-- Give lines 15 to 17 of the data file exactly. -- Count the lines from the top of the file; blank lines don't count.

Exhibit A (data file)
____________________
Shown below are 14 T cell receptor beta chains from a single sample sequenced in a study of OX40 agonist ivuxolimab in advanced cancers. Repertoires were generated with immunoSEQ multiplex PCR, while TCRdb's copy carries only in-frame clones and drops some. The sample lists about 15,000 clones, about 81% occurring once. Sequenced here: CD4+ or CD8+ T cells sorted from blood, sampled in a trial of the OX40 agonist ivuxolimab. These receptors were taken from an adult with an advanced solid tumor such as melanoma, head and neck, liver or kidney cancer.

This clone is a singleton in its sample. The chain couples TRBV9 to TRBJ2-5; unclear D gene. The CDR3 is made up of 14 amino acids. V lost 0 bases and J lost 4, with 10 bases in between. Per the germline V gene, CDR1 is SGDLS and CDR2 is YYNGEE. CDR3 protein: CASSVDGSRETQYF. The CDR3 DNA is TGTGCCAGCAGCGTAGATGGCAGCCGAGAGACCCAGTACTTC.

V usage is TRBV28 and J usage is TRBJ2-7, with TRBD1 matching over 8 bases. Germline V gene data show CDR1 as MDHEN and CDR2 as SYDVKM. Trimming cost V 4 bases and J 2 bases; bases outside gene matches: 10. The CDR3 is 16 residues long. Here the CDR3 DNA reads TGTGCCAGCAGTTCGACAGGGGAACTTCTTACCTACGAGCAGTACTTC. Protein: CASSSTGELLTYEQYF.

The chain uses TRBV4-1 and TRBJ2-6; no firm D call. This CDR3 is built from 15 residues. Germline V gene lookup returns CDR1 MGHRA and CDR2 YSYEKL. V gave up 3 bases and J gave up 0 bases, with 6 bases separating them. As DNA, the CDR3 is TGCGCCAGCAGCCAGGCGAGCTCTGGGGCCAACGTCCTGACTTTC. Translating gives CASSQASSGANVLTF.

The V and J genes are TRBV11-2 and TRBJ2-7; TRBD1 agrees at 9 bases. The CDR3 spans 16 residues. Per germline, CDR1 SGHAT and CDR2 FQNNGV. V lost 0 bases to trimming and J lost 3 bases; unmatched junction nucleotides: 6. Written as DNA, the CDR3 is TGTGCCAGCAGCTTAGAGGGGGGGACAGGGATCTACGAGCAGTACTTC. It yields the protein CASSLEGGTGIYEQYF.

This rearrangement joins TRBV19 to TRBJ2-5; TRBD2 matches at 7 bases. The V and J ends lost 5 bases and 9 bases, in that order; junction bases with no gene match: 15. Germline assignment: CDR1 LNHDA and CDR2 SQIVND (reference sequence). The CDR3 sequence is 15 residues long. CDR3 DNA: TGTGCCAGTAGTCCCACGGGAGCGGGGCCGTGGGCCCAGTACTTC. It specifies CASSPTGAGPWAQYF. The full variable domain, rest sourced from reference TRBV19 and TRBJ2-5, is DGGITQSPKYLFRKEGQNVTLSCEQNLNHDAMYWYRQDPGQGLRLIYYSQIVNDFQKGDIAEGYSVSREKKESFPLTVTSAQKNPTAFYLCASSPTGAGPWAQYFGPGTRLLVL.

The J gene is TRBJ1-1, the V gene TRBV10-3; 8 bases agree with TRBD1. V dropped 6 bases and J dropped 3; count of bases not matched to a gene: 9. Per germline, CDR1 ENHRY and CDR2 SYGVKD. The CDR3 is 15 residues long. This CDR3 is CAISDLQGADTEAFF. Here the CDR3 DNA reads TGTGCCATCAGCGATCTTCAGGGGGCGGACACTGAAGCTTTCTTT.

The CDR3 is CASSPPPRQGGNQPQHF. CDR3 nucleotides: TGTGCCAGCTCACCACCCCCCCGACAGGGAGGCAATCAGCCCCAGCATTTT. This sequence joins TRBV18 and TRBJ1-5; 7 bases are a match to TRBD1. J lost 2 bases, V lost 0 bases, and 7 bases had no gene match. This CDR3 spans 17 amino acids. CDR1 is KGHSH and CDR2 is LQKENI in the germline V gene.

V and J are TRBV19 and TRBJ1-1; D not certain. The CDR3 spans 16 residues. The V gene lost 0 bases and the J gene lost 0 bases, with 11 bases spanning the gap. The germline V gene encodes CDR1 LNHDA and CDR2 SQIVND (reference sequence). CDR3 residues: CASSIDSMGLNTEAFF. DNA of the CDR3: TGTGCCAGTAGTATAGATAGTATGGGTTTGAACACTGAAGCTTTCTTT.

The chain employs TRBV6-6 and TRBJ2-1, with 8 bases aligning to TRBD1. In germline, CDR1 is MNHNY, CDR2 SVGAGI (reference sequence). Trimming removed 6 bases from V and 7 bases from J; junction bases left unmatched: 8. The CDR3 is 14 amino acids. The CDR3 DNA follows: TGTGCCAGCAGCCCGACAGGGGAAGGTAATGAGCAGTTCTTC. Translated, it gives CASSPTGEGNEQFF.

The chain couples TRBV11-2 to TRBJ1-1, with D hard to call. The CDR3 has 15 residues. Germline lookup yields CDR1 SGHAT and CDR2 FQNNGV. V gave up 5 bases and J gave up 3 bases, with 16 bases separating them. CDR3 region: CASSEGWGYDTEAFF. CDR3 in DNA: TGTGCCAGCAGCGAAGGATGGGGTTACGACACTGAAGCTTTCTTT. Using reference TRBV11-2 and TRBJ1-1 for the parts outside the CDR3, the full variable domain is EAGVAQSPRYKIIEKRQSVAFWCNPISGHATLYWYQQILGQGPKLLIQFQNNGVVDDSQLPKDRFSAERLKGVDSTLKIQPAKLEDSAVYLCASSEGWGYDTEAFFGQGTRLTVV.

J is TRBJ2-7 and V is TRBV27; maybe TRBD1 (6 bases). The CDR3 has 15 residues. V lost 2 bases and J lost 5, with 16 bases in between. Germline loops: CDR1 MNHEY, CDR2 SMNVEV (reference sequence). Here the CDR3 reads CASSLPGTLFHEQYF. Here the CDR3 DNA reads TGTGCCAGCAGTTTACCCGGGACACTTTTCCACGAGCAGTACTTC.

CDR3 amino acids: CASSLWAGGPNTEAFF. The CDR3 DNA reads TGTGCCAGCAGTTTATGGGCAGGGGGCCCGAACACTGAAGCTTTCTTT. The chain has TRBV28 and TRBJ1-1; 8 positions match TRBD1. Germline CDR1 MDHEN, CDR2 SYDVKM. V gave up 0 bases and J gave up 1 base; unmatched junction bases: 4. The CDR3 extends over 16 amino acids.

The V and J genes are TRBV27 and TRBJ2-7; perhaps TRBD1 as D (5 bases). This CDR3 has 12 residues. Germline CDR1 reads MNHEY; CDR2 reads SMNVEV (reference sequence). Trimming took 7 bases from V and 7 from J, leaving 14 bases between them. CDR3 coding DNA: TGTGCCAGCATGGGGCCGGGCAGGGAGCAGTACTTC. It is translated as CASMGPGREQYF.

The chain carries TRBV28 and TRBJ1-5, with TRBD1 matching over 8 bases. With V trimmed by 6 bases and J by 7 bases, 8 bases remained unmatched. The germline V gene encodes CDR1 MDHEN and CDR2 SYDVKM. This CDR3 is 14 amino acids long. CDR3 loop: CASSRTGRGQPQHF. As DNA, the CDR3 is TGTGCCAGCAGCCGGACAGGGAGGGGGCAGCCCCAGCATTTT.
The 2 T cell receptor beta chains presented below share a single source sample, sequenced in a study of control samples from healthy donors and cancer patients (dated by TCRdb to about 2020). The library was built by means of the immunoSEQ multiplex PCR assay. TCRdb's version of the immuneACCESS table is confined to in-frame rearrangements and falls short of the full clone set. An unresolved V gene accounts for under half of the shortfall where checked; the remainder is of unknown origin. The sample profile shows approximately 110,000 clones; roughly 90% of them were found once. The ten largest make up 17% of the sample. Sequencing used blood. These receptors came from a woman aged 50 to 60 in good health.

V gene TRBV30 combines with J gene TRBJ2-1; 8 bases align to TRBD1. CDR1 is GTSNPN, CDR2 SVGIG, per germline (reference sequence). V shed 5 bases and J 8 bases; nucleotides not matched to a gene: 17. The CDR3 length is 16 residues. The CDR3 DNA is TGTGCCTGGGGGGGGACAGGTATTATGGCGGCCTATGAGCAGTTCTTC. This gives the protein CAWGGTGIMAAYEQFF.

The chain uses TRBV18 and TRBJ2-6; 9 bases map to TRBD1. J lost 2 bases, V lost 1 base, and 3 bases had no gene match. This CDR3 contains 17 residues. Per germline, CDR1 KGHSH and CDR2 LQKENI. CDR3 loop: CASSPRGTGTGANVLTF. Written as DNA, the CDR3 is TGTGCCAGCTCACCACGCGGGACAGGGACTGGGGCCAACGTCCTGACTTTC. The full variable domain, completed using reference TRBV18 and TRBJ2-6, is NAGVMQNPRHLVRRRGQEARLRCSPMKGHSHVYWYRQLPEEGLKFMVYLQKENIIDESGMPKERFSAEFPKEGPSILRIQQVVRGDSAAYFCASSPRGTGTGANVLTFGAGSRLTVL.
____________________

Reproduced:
The chain carries TRBV28 and TRBJ1-5, with TRBD1 matching over 8 bases. With V trimmed by 6 bases and J by 7 bases, 8 bases remained unmatched. The germline V gene encodes CDR1 MDHEN and CDR2 SYDVKM. This CDR3 is 14 amino acids long. CDR3 loop: CASSRTGRGQPQHF. As DNA, the CDR3 is TGTGCCAGCAGCCGGACAGGGAGGGGGCAGCCCCAGCATTTT.
The 2 T cell receptor beta chains presented below share a single source sample, sequenced in a study of control samples from healthy donors and cancer patients (dated by TCRdb to about 2020). The library was built by means of the immunoSEQ multiplex PCR assay. TCRdb's version of the immuneACCESS table is confined to in-frame rearrangements and falls short of the full clone set. An unresolved V gene accounts for under half of the shortfall where checked; the remainder is of unknown origin. The sample profile shows approximately 110,000 clones; roughly 90% of them were found once. The ten largest make up 17% of the sample. Sequencing used blood. These receptors came from a woman aged 50 to 60 in good health.

V gene TRBV30 combines with J gene TRBJ2-1; 8 bases align to TRBD1. CDR1 is GTSNPN, CDR2 SVGIG, per germline (reference sequence). V shed 5 bases and J 8 bases; nucleotides not matched to a gene: 17. The CDR3 length is 16 residues. The CDR3 DNA is TGTGCCTGGGGGGGGACAGGTATTATGGCGGCCTATGAGCAGTTCTTC. This gives the protein CAWGGTGIMAAYEQFF.